Accessibility Checklist for Storyline

a person's hand holding a pen and marking a checklist
This post provides an editable accessibility checklist for Storyline (as a Google Doc) to verify compliance with WCAG 2.1 standards.

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Introduction

We all have tools that make our jobs a little easier. This week, I’m sharing my accessibility checklist for Storyline development. I’m sure it’s not perfect, and I’d love your ideas and suggestions to improve it. (Leave a comment below or reach out on LinkedIn.)

The link to download it is below, and this post answers some questions you may have about it. Enjoy!

Select this link to download the accessibility checklist for Storyline as a Google Document.

What standards is the checklist based on?

The checklist references the Web Content Accessibility Guidelines (WCAG). WCAG is an international standard for producing web content that people with disabilities can access. 

The guidelines are organized around four principles:

  • Perceivable
  • Operable
  • Understandable
  • Robust

You can find out more about the POUR principles at the WCAG website. Or read this previous post about creating accessible documents and presentations.

Each guideline has success criteria associated with it, used to verify compliance. There are three levels of success criteria (A, AA, and AAA), which form the basis of the checklist.

I used WCAG 2.1 level AA to create the checklist. In addition, I included some elements from level AAA (referred to as preferences).

Will this help my courses be Section 508 compliant?

If you’re in the United States, you may equate accessibility requirements with Section 508 compliance. These federal standards, originally issued in 2000, were updated in 2018 to incorporate the WCAG 2.0 standards.

Section 508 is part of United States federal law, while WCAG is an international standard. US federal agencies and organizations that receive federal funding require web content to be compliant with Section 508.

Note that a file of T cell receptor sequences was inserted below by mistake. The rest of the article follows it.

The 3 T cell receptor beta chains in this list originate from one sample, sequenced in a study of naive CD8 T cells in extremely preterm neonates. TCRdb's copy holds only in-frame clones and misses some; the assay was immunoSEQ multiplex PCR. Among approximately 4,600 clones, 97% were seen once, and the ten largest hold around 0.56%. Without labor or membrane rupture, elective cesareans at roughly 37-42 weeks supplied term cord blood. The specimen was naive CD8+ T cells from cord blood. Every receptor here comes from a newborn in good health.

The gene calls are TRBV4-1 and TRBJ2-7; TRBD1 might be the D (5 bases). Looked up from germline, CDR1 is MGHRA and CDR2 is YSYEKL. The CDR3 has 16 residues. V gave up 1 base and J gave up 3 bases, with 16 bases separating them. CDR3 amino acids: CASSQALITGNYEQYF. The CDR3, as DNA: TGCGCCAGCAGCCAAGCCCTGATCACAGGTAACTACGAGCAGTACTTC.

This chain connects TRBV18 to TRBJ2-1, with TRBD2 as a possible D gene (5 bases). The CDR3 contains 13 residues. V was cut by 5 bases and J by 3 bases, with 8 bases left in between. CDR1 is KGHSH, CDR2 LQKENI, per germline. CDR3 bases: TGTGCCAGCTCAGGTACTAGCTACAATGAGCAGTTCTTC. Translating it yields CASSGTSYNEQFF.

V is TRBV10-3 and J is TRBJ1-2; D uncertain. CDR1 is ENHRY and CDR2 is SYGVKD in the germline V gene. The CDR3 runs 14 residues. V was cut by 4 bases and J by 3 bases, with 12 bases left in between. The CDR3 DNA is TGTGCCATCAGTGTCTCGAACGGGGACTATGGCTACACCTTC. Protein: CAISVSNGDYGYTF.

Section 508 standards are not as robust as the WCAG 2.1 standards—which means they aren’t as inclusive. And remember, the goal of accessibility is not to be merely compliant but to be inclusive

As Amy Lomellini reminded us at TLDC’s Accessible and Inclusive Design conference in 2021, we need to ask ourselves, Who deserves access to professional development opportunities?” The answer, of course, is everyone.

With that in mind, the checklist should help you meet and exceed Section 508 requirements to be more inclusive of all learners. However, as I said, I’m sure it’s not perfect. It should not be substituted for any official checklists your agency or organization requires. 

Can I modify the checklist?

You are free to use and modify the checklist with attribution to Scissortail Creative Services as the original source.

View additional license details here (CC Attribution-ShareAlike 4.0 International).

Can I use this checklist with other authoring tools?

I created this accessibility checklist for Storyline development, but you could easily adapt it for use with other tools. You’ll need to be familiar with how your authoring tool handles accessibility.

For example, in Storyline, you can select a checkbox to mark objects that assistive technology should ignore, such as shapes used as backgrounds. Another authoring tool may have a different way to mark objects as decorative. If not, you may need to insert null alt text to tell screen readers to ignore the image.

Resources

Select this link to download the accessibility checklist for Storyline as a Google Document.

Here are some additional resources to help you develop accessible eLearning courses:

As an Amazon Affiliate, I will earn a small amount if you choose to purchase the book from the above link. This does not affect the price you pay and helps to support this blog.

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